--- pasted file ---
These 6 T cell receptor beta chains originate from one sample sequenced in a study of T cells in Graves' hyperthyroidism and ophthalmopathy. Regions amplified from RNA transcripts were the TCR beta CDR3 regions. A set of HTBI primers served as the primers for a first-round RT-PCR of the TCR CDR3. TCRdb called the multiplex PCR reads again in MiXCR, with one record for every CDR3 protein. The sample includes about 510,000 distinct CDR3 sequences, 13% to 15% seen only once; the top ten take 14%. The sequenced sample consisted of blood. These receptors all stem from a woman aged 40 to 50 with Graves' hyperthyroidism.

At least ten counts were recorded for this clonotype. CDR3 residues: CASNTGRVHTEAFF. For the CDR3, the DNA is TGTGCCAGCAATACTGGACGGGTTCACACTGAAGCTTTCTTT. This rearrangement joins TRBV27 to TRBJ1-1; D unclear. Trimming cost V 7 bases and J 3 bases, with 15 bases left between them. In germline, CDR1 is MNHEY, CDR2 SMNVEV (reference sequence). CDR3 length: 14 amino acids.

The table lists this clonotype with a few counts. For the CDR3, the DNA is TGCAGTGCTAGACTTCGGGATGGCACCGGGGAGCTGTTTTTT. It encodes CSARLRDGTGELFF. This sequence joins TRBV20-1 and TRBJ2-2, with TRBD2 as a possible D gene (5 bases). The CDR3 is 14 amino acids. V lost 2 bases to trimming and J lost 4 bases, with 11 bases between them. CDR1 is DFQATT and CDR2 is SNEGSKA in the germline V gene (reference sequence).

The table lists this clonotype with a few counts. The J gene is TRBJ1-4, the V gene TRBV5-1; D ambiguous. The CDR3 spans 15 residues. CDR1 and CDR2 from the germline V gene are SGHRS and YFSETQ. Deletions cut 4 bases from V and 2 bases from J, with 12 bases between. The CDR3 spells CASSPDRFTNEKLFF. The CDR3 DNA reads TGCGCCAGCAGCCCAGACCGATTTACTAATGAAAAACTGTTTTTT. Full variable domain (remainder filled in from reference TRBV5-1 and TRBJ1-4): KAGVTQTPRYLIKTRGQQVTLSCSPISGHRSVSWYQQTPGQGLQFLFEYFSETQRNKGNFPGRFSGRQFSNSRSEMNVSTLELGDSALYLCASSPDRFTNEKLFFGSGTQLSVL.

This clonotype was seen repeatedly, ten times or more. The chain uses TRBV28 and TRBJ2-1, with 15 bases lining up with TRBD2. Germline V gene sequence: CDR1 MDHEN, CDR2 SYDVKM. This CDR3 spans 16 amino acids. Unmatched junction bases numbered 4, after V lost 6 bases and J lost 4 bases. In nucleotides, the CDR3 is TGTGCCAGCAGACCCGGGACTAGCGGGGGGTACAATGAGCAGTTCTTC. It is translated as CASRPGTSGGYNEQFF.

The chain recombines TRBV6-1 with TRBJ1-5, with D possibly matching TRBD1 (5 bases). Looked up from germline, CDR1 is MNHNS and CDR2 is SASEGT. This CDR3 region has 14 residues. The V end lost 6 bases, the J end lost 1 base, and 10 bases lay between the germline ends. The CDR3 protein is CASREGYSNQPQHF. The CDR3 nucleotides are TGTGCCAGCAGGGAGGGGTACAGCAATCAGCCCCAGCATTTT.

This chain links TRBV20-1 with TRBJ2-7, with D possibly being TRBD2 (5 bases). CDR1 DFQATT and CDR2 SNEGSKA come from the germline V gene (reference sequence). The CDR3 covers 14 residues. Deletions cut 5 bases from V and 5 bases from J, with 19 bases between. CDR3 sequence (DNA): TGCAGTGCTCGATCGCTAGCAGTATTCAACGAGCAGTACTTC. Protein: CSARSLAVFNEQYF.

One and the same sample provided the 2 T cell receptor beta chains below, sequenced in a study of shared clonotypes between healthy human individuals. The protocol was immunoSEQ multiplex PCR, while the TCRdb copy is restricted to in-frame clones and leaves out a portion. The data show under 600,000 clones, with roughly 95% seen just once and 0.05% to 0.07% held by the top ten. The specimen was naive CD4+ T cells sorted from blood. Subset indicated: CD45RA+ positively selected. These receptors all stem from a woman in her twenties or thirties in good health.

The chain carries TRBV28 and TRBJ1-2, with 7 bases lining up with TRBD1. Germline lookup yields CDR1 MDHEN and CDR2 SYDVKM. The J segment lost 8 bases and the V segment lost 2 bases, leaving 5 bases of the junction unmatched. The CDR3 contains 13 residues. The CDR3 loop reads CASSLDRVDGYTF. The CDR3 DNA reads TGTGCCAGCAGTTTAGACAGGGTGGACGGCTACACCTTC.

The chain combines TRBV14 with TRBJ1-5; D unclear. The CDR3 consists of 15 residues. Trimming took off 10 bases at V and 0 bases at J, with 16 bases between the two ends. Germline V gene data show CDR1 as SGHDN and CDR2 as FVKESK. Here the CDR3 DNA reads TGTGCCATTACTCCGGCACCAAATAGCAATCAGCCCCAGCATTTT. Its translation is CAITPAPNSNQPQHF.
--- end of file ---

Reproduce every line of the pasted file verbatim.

These 6 T cell receptor beta chains originate from one sample sequenced in a study of T cells in Graves' hyperthyroidism and ophthalmopathy. Regions amplified from RNA transcripts were the TCR beta CDR3 regions. A set of HTBI primers served as the primers for a first-round RT-PCR of the TCR CDR3. TCRdb called the multiplex PCR reads again in MiXCR, with one record for every CDR3 protein. The sample includes about 510,000 distinct CDR3 sequences, 13% to 15% seen only once; the top ten take 14%. The sequenced sample consisted of blood. These receptors all stem from a woman aged 40 to 50 with Graves' hyperthyroidism.

At least ten counts were recorded for this clonotype. CDR3 residues: CASNTGRVHTEAFF. For the CDR3, the DNA is TGTGCCAGCAATACTGGACGGGTTCACACTGAAGCTTTCTTT. This rearrangement joins TRBV27 to TRBJ1-1; D unclear. Trimming cost V 7 bases and J 3 bases, with 15 bases left between them. In germline, CDR1 is MNHEY, CDR2 SMNVEV (reference sequence). CDR3 length: 14 amino acids.

The table lists this clonotype with a few counts. For the CDR3, the DNA is TGCAGTGCTAGACTTCGGGATGGCACCGGGGAGCTGTTTTTT. It encodes CSARLRDGTGELFF. This sequence joins TRBV20-1 and TRBJ2-2, with TRBD2 as a possible D gene (5 bases). The CDR3 is 14 amino acids. V lost 2 bases to trimming and J lost 4 bases, with 11 bases between them. CDR1 is DFQATT and CDR2 is SNEGSKA in the germline V gene (reference sequence).

The table lists this clonotype with a few counts. The J gene is TRBJ1-4, the V gene TRBV5-1; D ambiguous. The CDR3 spans 15 residues. CDR1 and CDR2 from the germline V gene are SGHRS and YFSETQ. Deletions cut 4 bases from V and 2 bases from J, with 12 bases between. The CDR3 spells CASSPDRFTNEKLFF. The CDR3 DNA reads TGCGCCAGCAGCCCAGACCGATTTACTAATGAAAAACTGTTTTTT. Full variable domain (remainder filled in from reference TRBV5-1 and TRBJ1-4): KAGVTQTPRYLIKTRGQQVTLSCSPISGHRSVSWYQQTPGQGLQFLFEYFSETQRNKGNFPGRFSGRQFSNSRSEMNVSTLELGDSALYLCASSPDRFTNEKLFFGSGTQLSVL.

This clonotype was seen repeatedly, ten times or more. The chain uses TRBV28 and TRBJ2-1, with 15 bases lining up with TRBD2. Germline V gene sequence: CDR1 MDHEN, CDR2 SYDVKM. This CDR3 spans 16 amino acids. Unmatched junction bases numbered 4, after V lost 6 bases and J lost 4 bases. In nucleotides, the CDR3 is TGTGCCAGCAGACCCGGGACTAGCGGGGGGTACAATGAGCAGTTCTTC. It is translated as CASRPGTSGGYNEQFF.

The chain recombines TRBV6-1 with TRBJ1-5, with D possibly matching TRBD1 (5 bases). Looked up from germline, CDR1 is MNHNS and CDR2 is SASEGT. This CDR3 region has 14 residues. The V end lost 6 bases, the J end lost 1 base, and 10 bases lay between the germline ends. The CDR3 protein is CASREGYSNQPQHF. The CDR3 nucleotides are TGTGCCAGCAGGGAGGGGTACAGCAATCAGCCCCAGCATTTT.

This chain links TRBV20-1 with TRBJ2-7, with D possibly being TRBD2 (5 bases). CDR1 DFQATT and CDR2 SNEGSKA come from the germline V gene (reference sequence). The CDR3 covers 14 residues. Deletions cut 5 bases from V and 5 bases from J, with 19 bases between. CDR3 sequence (DNA): TGCAGTGCTCGATCGCTAGCAGTATTCAACGAGCAGTACTTC. Protein: CSARSLAVFNEQYF.

One and the same sample provided the 2 T cell receptor beta chains below, sequenced in a study of shared clonotypes between healthy human individuals. The protocol was immunoSEQ multiplex PCR, while the TCRdb copy is restricted to in-frame clones and leaves out a portion. The data show under 600,000 clones, with roughly 95% seen just once and 0.05% to 0.07% held by the top ten. The specimen was naive CD4+ T cells sorted from blood. Subset indicated: CD45RA+ positively selected. These receptors all stem from a woman in her twenties or thirties in good health.

The chain carries TRBV28 and TRBJ1-2, with 7 bases lining up with TRBD1. Germline lookup yields CDR1 MDHEN and CDR2 SYDVKM. The J segment lost 8 bases and the V segment lost 2 bases, leaving 5 bases of the junction unmatched. The CDR3 contains 13 residues. The CDR3 loop reads CASSLDRVDGYTF. The CDR3 DNA reads TGTGCCAGCAGTTTAGACAGGGTGGACGGCTACACCTTC.

The chain combines TRBV14 with TRBJ1-5; D unclear. The CDR3 consists of 15 residues. Trimming took off 10 bases at V and 0 bases at J, with 16 bases between the two ends. Germline V gene data show CDR1 as SGHDN and CDR2 as FVKESK. Here the CDR3 DNA reads TGTGCCATTACTCCGGCACCAAATAGCAATCAGCCCCAGCATTTT. Its translation is CAITPAPNSNQPQHF.